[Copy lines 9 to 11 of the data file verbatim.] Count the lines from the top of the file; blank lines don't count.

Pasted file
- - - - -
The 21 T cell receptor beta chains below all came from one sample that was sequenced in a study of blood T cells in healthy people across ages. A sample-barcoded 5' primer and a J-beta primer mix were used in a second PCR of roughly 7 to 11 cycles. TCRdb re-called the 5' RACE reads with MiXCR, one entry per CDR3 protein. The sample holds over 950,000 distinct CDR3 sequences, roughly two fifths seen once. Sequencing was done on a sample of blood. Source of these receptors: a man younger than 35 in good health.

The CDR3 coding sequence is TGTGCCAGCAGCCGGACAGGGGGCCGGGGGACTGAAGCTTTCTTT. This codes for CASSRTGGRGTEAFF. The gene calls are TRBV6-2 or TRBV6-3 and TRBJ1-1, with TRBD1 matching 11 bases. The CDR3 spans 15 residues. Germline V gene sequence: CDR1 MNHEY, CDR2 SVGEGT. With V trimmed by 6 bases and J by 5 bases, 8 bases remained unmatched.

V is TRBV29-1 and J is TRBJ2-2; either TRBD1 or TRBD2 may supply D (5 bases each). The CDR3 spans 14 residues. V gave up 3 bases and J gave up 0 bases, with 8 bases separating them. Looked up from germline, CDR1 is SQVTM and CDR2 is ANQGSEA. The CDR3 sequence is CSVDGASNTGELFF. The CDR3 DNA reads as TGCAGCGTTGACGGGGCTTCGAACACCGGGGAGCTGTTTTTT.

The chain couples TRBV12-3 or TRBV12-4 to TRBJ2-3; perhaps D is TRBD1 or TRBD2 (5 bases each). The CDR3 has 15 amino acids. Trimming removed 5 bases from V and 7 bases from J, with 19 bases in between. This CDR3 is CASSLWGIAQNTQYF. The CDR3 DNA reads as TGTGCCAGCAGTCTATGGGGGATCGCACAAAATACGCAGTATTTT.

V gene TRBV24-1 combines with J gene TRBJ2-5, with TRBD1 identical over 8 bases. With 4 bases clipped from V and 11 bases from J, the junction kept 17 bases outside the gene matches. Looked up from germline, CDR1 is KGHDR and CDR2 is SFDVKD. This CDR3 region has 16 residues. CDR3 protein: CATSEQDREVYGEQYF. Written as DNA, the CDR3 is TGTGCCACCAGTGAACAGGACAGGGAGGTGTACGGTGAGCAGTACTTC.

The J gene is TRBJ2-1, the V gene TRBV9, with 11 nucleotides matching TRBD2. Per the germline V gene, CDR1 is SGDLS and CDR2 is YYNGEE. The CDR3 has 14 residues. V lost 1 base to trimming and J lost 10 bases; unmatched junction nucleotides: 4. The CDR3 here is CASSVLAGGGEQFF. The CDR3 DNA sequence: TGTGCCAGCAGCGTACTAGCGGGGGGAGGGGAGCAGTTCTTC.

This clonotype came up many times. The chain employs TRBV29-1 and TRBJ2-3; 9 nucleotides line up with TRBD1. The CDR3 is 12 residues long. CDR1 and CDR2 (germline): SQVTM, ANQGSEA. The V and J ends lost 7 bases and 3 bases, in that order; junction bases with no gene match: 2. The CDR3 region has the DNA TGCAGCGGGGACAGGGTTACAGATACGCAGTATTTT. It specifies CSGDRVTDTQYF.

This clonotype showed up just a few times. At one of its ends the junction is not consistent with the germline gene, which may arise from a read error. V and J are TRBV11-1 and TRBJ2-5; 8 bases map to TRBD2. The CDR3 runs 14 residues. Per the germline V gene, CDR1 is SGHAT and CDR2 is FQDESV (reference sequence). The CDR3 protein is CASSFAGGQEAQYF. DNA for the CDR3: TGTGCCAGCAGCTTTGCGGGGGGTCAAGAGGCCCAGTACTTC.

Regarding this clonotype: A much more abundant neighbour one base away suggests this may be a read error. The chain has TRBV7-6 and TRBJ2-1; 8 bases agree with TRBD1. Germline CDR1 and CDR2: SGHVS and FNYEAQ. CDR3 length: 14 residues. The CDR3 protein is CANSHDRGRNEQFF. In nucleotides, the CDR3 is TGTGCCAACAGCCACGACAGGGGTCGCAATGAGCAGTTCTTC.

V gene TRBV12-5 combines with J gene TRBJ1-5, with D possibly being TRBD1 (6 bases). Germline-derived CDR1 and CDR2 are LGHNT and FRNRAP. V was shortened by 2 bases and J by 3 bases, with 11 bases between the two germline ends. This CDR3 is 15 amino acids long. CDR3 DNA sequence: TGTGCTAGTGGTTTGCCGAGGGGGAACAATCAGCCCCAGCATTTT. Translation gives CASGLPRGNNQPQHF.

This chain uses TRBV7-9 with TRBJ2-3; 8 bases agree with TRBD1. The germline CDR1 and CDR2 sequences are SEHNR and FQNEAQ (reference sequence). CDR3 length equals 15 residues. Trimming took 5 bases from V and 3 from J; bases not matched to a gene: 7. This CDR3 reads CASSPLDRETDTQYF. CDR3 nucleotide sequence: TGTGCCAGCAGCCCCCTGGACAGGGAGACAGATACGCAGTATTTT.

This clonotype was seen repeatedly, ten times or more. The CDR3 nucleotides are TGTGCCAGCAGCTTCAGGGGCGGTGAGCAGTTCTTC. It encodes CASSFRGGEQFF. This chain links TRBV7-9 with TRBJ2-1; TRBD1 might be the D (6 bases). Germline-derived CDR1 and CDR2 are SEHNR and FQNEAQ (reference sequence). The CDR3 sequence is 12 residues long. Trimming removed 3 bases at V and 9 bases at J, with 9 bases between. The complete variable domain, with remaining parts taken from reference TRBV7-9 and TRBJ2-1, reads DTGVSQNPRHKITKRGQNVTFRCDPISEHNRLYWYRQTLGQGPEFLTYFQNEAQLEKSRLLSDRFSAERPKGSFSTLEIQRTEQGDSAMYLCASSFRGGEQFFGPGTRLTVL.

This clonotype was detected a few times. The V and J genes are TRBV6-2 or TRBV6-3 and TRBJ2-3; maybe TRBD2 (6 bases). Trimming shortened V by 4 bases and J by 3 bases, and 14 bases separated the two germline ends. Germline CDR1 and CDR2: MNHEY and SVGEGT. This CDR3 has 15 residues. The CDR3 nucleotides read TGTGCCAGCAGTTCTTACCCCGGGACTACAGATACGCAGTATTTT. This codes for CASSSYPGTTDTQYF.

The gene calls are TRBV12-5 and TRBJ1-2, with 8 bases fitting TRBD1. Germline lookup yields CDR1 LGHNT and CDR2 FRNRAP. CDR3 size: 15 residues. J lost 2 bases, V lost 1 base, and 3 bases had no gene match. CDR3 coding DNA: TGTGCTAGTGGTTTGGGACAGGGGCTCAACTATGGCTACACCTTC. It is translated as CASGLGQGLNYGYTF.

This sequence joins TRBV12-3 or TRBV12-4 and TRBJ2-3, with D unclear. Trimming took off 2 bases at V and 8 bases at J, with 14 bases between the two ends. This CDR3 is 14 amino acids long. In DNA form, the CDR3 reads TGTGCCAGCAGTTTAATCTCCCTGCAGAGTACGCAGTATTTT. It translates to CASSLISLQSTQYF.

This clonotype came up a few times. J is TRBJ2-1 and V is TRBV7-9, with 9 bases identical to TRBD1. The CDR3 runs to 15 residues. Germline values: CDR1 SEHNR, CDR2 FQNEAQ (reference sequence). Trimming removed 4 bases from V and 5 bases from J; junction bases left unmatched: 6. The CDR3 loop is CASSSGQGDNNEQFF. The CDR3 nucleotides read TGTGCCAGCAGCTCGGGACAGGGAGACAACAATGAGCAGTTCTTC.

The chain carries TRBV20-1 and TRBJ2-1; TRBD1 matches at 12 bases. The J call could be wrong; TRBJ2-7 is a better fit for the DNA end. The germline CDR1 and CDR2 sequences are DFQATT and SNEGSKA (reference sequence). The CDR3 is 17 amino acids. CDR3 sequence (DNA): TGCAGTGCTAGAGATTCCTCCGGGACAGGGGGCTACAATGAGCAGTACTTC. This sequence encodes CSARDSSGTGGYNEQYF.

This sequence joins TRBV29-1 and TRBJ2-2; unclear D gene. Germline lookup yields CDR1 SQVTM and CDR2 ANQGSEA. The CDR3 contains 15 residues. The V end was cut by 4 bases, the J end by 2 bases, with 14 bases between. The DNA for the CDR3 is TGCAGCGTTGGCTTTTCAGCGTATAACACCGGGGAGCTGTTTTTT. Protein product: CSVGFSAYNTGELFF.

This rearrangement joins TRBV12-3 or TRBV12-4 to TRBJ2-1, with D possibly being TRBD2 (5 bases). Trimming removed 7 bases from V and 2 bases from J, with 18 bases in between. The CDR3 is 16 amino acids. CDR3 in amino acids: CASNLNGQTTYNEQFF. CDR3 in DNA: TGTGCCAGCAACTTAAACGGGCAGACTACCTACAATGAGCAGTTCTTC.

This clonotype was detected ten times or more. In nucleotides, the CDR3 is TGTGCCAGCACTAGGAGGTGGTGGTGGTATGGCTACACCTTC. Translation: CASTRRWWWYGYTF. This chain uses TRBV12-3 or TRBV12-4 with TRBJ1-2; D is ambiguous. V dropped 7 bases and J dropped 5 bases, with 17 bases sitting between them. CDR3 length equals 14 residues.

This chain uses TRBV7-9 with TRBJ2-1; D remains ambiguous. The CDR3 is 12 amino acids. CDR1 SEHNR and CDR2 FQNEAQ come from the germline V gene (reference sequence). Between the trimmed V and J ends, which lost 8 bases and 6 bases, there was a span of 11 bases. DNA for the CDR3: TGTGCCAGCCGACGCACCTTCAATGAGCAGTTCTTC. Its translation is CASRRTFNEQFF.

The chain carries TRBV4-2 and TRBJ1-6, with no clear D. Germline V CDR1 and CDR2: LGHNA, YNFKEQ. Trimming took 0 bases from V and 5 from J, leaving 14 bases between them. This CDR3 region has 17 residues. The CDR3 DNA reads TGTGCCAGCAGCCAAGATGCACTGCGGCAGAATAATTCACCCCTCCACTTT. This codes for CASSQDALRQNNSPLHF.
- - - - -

Regarding this clonotype: A much more abundant neighbour one base away suggests this may be a read error. The chain has TRBV7-6 and TRBJ2-1; 8 bases agree with TRBD1. Germline CDR1 and CDR2: SGHVS and FNYEAQ. CDR3 length: 14 residues. The CDR3 protein is CANSHDRGRNEQFF. In nucleotides, the CDR3 is TGTGCCAACAGCCACGACAGGGGTCGCAATGAGCAGTTCTTC.

V gene TRBV12-5 combines with J gene TRBJ1-5, with D possibly being TRBD1 (6 bases). Germline-derived CDR1 and CDR2 are LGHNT and FRNRAP. V was shortened by 2 bases and J by 3 bases, with 11 bases between the two germline ends. This CDR3 is 15 amino acids long. CDR3 DNA sequence: TGTGCTAGTGGTTTGCCGAGGGGGAACAATCAGCCCCAGCATTTT. Translation gives CASGLPRGNNQPQHF.

This chain uses TRBV7-9 with TRBJ2-3; 8 bases agree with TRBD1. The germline CDR1 and CDR2 sequences are SEHNR and FQNEAQ (reference sequence). CDR3 length equals 15 residues. Trimming took 5 bases from V and 3 from J; bases not matched to a gene: 7. This CDR3 reads CASSPLDRETDTQYF. CDR3 nucleotide sequence: TGTGCCAGCAGCCCCCTGGACAGGGAGACAGATACGCAGTATTTT.